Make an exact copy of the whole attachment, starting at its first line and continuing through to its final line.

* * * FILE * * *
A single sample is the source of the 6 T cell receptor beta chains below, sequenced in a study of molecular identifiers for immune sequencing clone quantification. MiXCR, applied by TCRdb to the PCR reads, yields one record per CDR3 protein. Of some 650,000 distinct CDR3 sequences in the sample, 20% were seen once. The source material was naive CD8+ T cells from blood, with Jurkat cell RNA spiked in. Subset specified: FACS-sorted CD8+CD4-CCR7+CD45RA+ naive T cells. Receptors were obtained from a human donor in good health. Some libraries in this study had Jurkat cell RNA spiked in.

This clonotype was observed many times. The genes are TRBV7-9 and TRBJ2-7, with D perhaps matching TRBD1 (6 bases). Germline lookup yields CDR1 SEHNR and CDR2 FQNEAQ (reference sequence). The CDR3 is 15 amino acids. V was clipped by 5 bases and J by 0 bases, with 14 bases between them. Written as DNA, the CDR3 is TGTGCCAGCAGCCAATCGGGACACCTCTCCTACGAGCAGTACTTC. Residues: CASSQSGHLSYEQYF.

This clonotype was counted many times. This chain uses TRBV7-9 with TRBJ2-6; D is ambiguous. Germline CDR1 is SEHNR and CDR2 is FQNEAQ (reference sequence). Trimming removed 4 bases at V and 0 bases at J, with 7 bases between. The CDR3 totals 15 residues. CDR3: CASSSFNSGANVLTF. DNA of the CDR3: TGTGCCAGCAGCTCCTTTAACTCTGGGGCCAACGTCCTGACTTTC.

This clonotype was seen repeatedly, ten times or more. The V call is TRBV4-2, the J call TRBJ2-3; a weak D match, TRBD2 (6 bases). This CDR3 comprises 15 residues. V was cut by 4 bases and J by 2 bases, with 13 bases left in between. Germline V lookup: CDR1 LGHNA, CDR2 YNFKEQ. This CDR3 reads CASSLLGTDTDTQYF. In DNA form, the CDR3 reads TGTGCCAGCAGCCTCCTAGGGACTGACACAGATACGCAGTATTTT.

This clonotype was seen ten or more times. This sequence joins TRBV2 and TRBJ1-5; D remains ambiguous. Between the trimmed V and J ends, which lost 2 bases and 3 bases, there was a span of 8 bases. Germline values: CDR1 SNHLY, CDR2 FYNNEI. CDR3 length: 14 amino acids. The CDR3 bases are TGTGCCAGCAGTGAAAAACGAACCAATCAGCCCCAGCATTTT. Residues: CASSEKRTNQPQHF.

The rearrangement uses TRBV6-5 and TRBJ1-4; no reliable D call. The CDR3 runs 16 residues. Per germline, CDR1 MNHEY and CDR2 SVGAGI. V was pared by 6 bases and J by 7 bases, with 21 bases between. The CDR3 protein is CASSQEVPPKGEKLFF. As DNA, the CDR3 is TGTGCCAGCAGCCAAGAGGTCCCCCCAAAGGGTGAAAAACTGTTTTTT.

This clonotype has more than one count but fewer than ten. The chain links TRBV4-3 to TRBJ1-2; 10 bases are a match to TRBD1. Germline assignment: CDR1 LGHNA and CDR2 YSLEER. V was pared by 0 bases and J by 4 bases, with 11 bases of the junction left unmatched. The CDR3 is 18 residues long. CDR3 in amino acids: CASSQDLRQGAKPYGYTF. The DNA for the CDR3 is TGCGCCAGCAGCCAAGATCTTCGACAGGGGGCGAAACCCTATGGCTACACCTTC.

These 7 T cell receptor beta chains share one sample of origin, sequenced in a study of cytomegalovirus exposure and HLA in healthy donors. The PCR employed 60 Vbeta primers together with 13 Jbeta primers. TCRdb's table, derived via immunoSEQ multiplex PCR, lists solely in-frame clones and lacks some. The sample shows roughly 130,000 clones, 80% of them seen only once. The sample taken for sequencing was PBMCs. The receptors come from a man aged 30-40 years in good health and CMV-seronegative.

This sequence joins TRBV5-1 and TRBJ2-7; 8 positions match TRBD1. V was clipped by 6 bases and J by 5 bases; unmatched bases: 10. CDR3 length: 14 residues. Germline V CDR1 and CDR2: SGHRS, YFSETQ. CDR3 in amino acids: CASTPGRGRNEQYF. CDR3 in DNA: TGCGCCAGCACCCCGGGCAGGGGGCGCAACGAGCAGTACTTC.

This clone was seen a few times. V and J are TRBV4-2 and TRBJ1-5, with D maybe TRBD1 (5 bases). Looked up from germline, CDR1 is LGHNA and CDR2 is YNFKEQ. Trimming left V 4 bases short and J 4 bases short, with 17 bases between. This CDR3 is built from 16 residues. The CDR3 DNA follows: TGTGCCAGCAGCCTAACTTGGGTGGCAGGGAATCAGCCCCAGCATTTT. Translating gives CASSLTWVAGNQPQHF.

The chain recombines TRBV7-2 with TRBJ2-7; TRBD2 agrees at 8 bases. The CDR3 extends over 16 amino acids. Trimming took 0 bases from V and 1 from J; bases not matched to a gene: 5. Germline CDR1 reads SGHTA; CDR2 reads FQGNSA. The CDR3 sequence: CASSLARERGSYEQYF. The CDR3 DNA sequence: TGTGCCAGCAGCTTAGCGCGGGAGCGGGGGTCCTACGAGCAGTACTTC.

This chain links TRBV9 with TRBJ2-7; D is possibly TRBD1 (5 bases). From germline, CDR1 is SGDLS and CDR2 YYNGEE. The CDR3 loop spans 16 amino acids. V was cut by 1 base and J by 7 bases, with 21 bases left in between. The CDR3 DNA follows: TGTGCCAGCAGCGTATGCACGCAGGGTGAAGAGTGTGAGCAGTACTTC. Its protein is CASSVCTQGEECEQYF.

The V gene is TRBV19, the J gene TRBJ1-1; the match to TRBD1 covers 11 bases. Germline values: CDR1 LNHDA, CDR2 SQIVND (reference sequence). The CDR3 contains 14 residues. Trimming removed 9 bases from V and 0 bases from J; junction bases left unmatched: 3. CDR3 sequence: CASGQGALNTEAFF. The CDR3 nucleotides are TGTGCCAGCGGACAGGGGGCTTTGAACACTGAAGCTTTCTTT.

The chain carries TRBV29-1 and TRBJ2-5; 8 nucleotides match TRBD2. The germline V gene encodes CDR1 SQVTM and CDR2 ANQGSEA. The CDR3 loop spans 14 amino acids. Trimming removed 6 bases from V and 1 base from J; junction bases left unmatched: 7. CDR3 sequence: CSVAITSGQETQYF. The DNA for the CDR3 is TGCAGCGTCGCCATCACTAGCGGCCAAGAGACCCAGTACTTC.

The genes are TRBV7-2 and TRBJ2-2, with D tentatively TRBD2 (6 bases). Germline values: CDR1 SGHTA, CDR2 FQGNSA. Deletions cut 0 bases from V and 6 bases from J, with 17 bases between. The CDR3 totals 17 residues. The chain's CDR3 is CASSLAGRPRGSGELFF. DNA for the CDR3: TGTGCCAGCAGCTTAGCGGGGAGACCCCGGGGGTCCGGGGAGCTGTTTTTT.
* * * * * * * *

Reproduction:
A single sample is the source of the 6 T cell receptor beta chains below, sequenced in a study of molecular identifiers for immune sequencing clone quantification. MiXCR, applied by TCRdb to the PCR reads, yields one record per CDR3 protein. Of some 650,000 distinct CDR3 sequences in the sample, 20% were seen once. The source material was naive CD8+ T cells from blood, with Jurkat cell RNA spiked in. Subset specified: FACS-sorted CD8+CD4-CCR7+CD45RA+ naive T cells. Receptors were obtained from a human donor in good health. Some libraries in this study had Jurkat cell RNA spiked in.

This clonotype was observed many times. The genes are TRBV7-9 and TRBJ2-7, with D perhaps matching TRBD1 (6 bases). Germline lookup yields CDR1 SEHNR and CDR2 FQNEAQ (reference sequence). The CDR3 is 15 amino acids. V was clipped by 5 bases and J by 0 bases, with 14 bases between them. Written as DNA, the CDR3 is TGTGCCAGCAGCCAATCGGGACACCTCTCCTACGAGCAGTACTTC. Residues: CASSQSGHLSYEQYF.

This clonotype was counted many times. This chain uses TRBV7-9 with TRBJ2-6; D is ambiguous. Germline CDR1 is SEHNR and CDR2 is FQNEAQ (reference sequence). Trimming removed 4 bases at V and 0 bases at J, with 7 bases between. The CDR3 totals 15 residues. CDR3: CASSSFNSGANVLTF. DNA of the CDR3: TGTGCCAGCAGCTCCTTTAACTCTGGGGCCAACGTCCTGACTTTC.

This clonotype was seen repeatedly, ten times or more. The V call is TRBV4-2, the J call TRBJ2-3; a weak D match, TRBD2 (6 bases). This CDR3 comprises 15 residues. V was cut by 4 bases and J by 2 bases, with 13 bases left in between. Germline V lookup: CDR1 LGHNA, CDR2 YNFKEQ. This CDR3 reads CASSLLGTDTDTQYF. In DNA form, the CDR3 reads TGTGCCAGCAGCCTCCTAGGGACTGACACAGATACGCAGTATTTT.

This clonotype was seen ten or more times. This sequence joins TRBV2 and TRBJ1-5; D remains ambiguous. Between the trimmed V and J ends, which lost 2 bases and 3 bases, there was a span of 8 bases. Germline values: CDR1 SNHLY, CDR2 FYNNEI. CDR3 length: 14 amino acids. The CDR3 bases are TGTGCCAGCAGTGAAAAACGAACCAATCAGCCCCAGCATTTT. Residues: CASSEKRTNQPQHF.

The rearrangement uses TRBV6-5 and TRBJ1-4; no reliable D call. The CDR3 runs 16 residues. Per germline, CDR1 MNHEY and CDR2 SVGAGI. V was pared by 6 bases and J by 7 bases, with 21 bases between. The CDR3 protein is CASSQEVPPKGEKLFF. As DNA, the CDR3 is TGTGCCAGCAGCCAAGAGGTCCCCCCAAAGGGTGAAAAACTGTTTTTT.

This clonotype has more than one count but fewer than ten. The chain links TRBV4-3 to TRBJ1-2; 10 bases are a match to TRBD1. Germline assignment: CDR1 LGHNA and CDR2 YSLEER. V was pared by 0 bases and J by 4 bases, with 11 bases of the junction left unmatched. The CDR3 is 18 residues long. CDR3 in amino acids: CASSQDLRQGAKPYGYTF. The DNA for the CDR3 is TGCGCCAGCAGCCAAGATCTTCGACAGGGGGCGAAACCCTATGGCTACACCTTC.

These 7 T cell receptor beta chains share one sample of origin, sequenced in a study of cytomegalovirus exposure and HLA in healthy donors. The PCR employed 60 Vbeta primers together with 13 Jbeta primers. TCRdb's table, derived via immunoSEQ multiplex PCR, lists solely in-frame clones and lacks some. The sample shows roughly 130,000 clones, 80% of them seen only once. The sample taken for sequencing was PBMCs. The receptors come from a man aged 30-40 years in good health and CMV-seronegative.

This sequence joins TRBV5-1 and TRBJ2-7; 8 positions match TRBD1. V was clipped by 6 bases and J by 5 bases; unmatched bases: 10. CDR3 length: 14 residues. Germline V CDR1 and CDR2: SGHRS, YFSETQ. CDR3 in amino acids: CASTPGRGRNEQYF. CDR3 in DNA: TGCGCCAGCACCCCGGGCAGGGGGCGCAACGAGCAGTACTTC.

This clone was seen a few times. V and J are TRBV4-2 and TRBJ1-5, with D maybe TRBD1 (5 bases). Looked up from germline, CDR1 is LGHNA and CDR2 is YNFKEQ. Trimming left V 4 bases short and J 4 bases short, with 17 bases between. This CDR3 is built from 16 residues. The CDR3 DNA follows: TGTGCCAGCAGCCTAACTTGGGTGGCAGGGAATCAGCCCCAGCATTTT. Translating gives CASSLTWVAGNQPQHF.

The chain recombines TRBV7-2 with TRBJ2-7; TRBD2 agrees at 8 bases. The CDR3 extends over 16 amino acids. Trimming took 0 bases from V and 1 from J; bases not matched to a gene: 5. Germline CDR1 reads SGHTA; CDR2 reads FQGNSA. The CDR3 sequence: CASSLARERGSYEQYF. The CDR3 DNA sequence: TGTGCCAGCAGCTTAGCGCGGGAGCGGGGGTCCTACGAGCAGTACTTC.

This chain links TRBV9 with TRBJ2-7; D is possibly TRBD1 (5 bases). From germline, CDR1 is SGDLS and CDR2 YYNGEE. The CDR3 loop spans 16 amino acids. V was cut by 1 base and J by 7 bases, with 21 bases left in between. The CDR3 DNA follows: TGTGCCAGCAGCGTATGCACGCAGGGTGAAGAGTGTGAGCAGTACTTC. Its protein is CASSVCTQGEECEQYF.

The V gene is TRBV19, the J gene TRBJ1-1; the match to TRBD1 covers 11 bases. Germline values: CDR1 LNHDA, CDR2 SQIVND (reference sequence). The CDR3 contains 14 residues. Trimming removed 9 bases from V and 0 bases from J; junction bases left unmatched: 3. CDR3 sequence: CASGQGALNTEAFF. The CDR3 nucleotides are TGTGCCAGCGGACAGGGGGCTTTGAACACTGAAGCTTTCTTT.

The chain carries TRBV29-1 and TRBJ2-5; 8 nucleotides match TRBD2. The germline V gene encodes CDR1 SQVTM and CDR2 ANQGSEA. The CDR3 loop spans 14 amino acids. Trimming removed 6 bases from V and 1 base from J; junction bases left unmatched: 7. CDR3 sequence: CSVAITSGQETQYF. The DNA for the CDR3 is TGCAGCGTCGCCATCACTAGCGGCCAAGAGACCCAGTACTTC.

The genes are TRBV7-2 and TRBJ2-2, with D tentatively TRBD2 (6 bases). Germline values: CDR1 SGHTA, CDR2 FQGNSA. Deletions cut 0 bases from V and 6 bases from J, with 17 bases between. The CDR3 totals 17 residues. The chain's CDR3 is CASSLAGRPRGSGELFF. DNA for the CDR3: TGTGCCAGCAGCTTAGCGGGGAGACCCCGGGGGTCCGGGGAGCTGTTTTTT.